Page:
Because the gacha system has potential to supply endless rewards, the games are designed for longevity. They’re less about starting from Point A and arriving at Point Z — instead, it’s all about creating certain builds to meet specific challenges. If you’ve spent ages building the most powerful team in the universe, the game may throw you a curveball by releasing a new set of missions that directly counters them, forcing you to try new combinations and build up new characters.
Where does that lead you? Back to the gacha, of course. In most gacha games, playable characters make up the lion’s share of rewards, and they each have their own unique advantages. Take Nintendo’s Dragalia Lost, for example. Each character has their own elemental class, so even if you pull one of the best fire units in the game, they will be about as useful as a poopy-flavored lollipop in water missions.
Continuing with the Dragalia Lost example, the game allows you to build multiple teams, each one having four slots. If you want to take on the game’s most extreme fire challenges, you’re going to need a team made up of insanely powerful water characters. There are five different elements in the game, meaning you would ostensibly need 20 powerful characters to create a full team for each one. With how rare 5-star adventurers are (more on that in a moment), you can bet that you’ll be going back to the gacha machi- er, “summoning shrine” over and over.
The Differences Between Gacha and Loot Boxes
So what, then, are the differences between gacha games and loot boxes? Are they even different at all? Ultimately, the answer could be both yes and no, depending on your point of view. The average loot box game typically has notable differences from the average gacha game, but there has also been so much overlap that they could be considered the same thing if you’re looking at the bigger picture. But if you had to boil it down to general differences, the list would look something like this:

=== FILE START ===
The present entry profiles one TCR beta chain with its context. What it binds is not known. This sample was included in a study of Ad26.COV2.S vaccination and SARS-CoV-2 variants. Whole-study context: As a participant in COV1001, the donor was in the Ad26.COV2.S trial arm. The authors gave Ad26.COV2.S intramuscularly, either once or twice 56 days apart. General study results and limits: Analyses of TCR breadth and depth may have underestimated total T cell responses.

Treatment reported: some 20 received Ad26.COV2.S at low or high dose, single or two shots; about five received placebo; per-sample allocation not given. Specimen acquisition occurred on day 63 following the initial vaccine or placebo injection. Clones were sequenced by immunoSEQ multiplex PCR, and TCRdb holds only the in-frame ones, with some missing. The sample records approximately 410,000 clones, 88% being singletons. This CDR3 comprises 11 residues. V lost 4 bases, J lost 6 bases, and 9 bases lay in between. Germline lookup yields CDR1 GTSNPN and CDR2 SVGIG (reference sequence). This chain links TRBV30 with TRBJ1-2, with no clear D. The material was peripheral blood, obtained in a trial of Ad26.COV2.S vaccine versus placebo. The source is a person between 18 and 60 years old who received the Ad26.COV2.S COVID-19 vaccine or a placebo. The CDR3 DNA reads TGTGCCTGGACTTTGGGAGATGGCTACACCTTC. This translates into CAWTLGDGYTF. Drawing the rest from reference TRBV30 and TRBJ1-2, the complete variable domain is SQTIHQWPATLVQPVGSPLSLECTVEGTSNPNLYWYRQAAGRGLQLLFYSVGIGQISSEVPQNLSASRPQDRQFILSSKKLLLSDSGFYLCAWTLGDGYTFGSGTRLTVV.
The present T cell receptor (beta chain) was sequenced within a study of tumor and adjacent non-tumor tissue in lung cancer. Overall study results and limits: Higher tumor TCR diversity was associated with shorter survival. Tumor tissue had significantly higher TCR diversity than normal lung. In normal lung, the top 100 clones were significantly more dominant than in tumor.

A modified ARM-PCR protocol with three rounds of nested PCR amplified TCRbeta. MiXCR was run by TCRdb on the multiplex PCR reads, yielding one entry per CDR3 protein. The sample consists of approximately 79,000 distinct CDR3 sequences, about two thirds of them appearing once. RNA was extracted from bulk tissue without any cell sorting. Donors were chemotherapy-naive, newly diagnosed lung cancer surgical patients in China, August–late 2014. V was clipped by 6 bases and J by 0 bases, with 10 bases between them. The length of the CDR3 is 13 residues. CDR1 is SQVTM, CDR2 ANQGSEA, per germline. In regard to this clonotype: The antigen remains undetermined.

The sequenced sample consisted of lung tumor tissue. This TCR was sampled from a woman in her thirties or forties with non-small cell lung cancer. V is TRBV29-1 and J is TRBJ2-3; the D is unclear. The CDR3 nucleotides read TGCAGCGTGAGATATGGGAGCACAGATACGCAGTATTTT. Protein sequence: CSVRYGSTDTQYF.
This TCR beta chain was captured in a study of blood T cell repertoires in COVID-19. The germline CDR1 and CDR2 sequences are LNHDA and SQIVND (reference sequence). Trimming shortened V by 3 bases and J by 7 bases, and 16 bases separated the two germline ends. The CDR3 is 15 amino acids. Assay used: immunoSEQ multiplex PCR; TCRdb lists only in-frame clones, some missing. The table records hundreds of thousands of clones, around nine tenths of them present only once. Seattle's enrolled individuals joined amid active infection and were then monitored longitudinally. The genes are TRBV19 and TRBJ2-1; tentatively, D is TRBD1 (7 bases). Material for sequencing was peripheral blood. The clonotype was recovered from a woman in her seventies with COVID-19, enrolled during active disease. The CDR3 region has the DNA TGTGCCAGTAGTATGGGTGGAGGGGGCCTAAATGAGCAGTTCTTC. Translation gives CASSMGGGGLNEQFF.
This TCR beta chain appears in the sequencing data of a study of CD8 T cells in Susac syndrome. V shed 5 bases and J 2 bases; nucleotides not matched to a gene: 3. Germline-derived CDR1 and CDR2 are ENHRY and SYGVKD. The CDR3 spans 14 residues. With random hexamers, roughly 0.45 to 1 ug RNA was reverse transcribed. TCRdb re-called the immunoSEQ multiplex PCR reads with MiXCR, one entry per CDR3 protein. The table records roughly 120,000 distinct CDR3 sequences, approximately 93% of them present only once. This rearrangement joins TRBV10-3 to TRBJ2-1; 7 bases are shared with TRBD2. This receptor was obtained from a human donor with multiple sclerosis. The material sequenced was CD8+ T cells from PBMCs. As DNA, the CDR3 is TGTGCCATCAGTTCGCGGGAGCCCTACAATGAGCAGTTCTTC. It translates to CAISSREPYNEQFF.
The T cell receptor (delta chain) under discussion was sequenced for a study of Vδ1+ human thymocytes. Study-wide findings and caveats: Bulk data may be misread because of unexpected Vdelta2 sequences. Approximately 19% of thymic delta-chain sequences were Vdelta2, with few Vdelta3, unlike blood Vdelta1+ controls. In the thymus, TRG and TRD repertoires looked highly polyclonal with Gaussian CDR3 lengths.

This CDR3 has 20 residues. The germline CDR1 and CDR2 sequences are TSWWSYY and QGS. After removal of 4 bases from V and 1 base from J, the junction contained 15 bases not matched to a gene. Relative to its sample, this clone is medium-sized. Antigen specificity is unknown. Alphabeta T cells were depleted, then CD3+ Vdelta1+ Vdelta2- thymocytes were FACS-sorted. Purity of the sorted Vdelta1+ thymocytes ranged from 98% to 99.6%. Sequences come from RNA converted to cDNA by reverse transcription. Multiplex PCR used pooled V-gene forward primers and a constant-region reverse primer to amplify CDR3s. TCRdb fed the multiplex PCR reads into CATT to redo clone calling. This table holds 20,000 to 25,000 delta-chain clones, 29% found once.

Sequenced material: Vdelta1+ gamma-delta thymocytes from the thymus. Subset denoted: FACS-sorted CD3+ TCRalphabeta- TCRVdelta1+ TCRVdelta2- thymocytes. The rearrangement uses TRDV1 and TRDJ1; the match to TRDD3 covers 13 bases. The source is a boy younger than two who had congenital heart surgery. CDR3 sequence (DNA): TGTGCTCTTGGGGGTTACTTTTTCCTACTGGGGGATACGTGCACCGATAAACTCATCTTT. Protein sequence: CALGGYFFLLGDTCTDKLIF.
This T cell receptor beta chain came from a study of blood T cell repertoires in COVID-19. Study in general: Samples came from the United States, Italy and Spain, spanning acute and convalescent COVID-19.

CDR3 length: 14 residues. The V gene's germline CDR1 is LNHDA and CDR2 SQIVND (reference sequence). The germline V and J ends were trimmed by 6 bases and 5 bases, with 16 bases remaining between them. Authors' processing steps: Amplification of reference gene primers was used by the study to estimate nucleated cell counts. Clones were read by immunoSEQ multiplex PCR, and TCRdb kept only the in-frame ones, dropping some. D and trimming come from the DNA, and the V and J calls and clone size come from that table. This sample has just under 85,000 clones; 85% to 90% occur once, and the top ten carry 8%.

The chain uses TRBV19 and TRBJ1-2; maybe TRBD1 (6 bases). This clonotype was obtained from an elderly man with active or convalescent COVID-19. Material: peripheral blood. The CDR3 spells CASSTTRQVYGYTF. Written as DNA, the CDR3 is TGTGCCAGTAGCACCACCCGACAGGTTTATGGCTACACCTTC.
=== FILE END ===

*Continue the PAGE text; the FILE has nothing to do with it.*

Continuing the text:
- Rewards: Loot box rewards are usually cosmetic, while gacha rewards tend to be directly tied to gameplay and progression.
- Distribution: Loot boxes usually give you several items, while gachas allow you to pull one at a time, or many at once (for a reduced price)
- Availability and Currency: Many loot box games don’t provide an in-game currency to buy boxes. Instead, boxes are usually rewarded to the player for finishing certain tasks, OR available for real-world cash. Gacha games regularly provide an in-game currency, and they also allow you to spend cash.
- Probabilities: Loot boxes usually have fixed probabilities; gachas usually increase the odds in your favor if you haven’t pulled something good in a long time.
- Significance: Loot boxes are usually a mechanic on the side to reward players; gachas are usually integral to the gameplay experience and they incentivize you to keep coming back.
Ultimately, the differences between gacha and loot boxes largely depend upon the connotation of the words based on your cultural reference point.
The Future of Gacha Games
Many loot box games have gacha elements, and vice-versa, so this is one of those terms that’s likely to take the colloquial shape of whatever gaming culture decides it to be. Many people already think of “gacha games” as a unique genre, defining them by their team-building and summoning mechanics, while others strictly use the term to describe the actual game mechanic.
This is a rising genre that’s becoming more prominent in the western world. Even if the definition of “gacha games” is a bit muddy at the moment, it will likely evolve until it has a universally accepted definition. Genres such as roguelikes, looter-shooters, and battle royales have developed their own meaning in gaming vernacular in the last several years, and if this the first time you’ve heard of gacha games, well, it probably won’t be the last.